Humans have altered the land directly over the course of our entire history, but only in recent years have we begun to appreciate the degree to which we can affect it indirectly through global climate change caused primarily by fossil fuel use.
Though we understood the physics of the greenhouse effect beginning in the mid-19th century, it was in the early 1980s that scientists tied an observed sharp increase in global temperatures to the higher concentrations of atmospheric CO2 from industrialization. Rather than heeding the scientists’ warning, we continued down the same path, almost doubling emissions over the next several decades.
In that time, we have seen increasing temperatures, widespread drought, and more extreme weather. Glaciers have retreated or disappeared entirely, and late summer Arctic sea ice now covers only half the area it did only 40 years ago. Scientists suspect that, on the whole, tropical forests are now emitting more carbon than they are absorbing annually. A similar trend is underway for permafrost in the Arctic. Unmistakably, humans have altered every ecosystem on the planet—even in places we don’t inhabit and that few of us will ever see in person.
These indirect effects are likely to result in the most profound changes to Earth’s biosphere over the long term. The stable climate and hospitable temperatures of the Holocene were favorable not only to humans but to plants as well. Just as our bodies, customs, and infrastructure are best suited to particular environments, every plant has a climatic niche to which its photosynthesis, transpiration, and fertility are acclimated. Outside comfortable ranges, plants suffer and become less productive. The more time a plant is exposed to higher temperatures, the more stress it will experience until it eventually dies. We are getting dangerously close to important thresholds. If the current rate of emissions continues, scientists say that by midcentury, some of the most productive biomes in the world will degrade to about 50% of their capacity to store carbon.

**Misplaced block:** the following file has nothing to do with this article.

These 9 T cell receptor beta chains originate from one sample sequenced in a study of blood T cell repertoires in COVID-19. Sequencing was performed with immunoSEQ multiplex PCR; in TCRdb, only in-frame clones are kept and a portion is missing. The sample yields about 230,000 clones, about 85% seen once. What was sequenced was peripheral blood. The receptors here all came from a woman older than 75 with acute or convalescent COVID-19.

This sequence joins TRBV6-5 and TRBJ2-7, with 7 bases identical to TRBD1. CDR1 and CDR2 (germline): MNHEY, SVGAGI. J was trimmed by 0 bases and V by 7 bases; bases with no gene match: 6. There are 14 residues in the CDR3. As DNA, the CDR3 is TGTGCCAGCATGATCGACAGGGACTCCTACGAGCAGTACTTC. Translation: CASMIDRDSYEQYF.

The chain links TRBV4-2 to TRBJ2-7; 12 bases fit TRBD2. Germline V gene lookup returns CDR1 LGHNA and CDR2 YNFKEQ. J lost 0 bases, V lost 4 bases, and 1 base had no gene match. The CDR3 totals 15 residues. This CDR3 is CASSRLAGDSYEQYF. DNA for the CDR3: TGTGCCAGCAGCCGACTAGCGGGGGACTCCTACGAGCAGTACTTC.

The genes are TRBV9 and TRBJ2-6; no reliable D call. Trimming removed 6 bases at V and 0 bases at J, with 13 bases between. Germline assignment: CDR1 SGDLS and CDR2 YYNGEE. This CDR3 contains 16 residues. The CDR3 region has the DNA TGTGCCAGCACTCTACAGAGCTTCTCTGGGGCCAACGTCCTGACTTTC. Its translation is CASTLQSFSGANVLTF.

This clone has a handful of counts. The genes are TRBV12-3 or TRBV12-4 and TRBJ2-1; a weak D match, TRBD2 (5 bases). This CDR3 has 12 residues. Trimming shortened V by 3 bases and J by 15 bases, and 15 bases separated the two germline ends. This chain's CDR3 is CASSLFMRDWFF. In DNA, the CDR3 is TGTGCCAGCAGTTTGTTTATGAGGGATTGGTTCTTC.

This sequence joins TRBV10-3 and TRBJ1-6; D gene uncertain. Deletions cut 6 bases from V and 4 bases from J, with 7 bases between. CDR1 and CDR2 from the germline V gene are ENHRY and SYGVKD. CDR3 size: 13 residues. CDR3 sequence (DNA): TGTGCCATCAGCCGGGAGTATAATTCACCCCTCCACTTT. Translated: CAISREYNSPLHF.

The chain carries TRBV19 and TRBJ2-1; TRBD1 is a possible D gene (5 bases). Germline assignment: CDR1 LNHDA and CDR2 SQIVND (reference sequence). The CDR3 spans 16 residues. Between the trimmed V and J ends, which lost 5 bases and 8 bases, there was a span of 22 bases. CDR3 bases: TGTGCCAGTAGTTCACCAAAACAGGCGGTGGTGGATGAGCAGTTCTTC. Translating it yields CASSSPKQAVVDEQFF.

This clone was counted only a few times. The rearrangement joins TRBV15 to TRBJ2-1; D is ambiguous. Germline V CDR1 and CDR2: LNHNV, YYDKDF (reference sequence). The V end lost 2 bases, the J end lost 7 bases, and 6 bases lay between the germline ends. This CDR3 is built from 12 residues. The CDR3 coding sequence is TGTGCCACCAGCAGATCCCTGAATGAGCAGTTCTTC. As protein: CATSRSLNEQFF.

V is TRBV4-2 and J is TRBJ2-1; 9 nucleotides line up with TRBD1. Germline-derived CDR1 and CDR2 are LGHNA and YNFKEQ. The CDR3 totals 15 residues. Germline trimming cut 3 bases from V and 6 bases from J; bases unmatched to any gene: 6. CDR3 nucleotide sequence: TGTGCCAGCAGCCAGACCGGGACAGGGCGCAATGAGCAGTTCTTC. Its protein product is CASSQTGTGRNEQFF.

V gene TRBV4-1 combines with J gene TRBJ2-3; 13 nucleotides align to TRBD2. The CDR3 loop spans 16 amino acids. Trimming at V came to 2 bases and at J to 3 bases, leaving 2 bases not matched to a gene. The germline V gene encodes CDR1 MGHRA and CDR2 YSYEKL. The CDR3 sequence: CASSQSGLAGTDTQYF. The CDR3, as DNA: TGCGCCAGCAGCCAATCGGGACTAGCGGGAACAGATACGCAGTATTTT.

In a warming world, we are increasingly asking the earth’s land to provide food for our growing population, support the plants and animals that sustain ecosystems, make Earth biologically diverse and beautiful, and “offset” our collective carbon emissions—past, present, and future. And we are asking it to do these things while we continue to rapidly release ancient carbon into the air and watch temperatures climb toward levels that the majority of ecosystems are not prepared to withstand.
To meet our growing needs, we can strip land of its resources or utilize its gifts while simultaneously regenerating its nutrients to benefit the future. Informed by our experimentation with land management in the past, we now have a clearer understanding than ever of the consequences of both. For hundreds of thousands of years, Earth’s land has enriched our bodies, our communities, and our world. But there are physical limits on how much it can provide. If Earth is to continue to be the great gift that keeps on giving, we—its ultimate and only caretakers—will need to start giving back.
Transpiration describes the movement of water through a plant. Plants take up water through roots and use small portions of that water for growth and metabolism. Around 97-99% of the remainder exits the plant through pores in leaves, stems, and flowers. The evaporation of water through these open pores is the “cost” associated with absorbing carbon from the air for photosynthesis.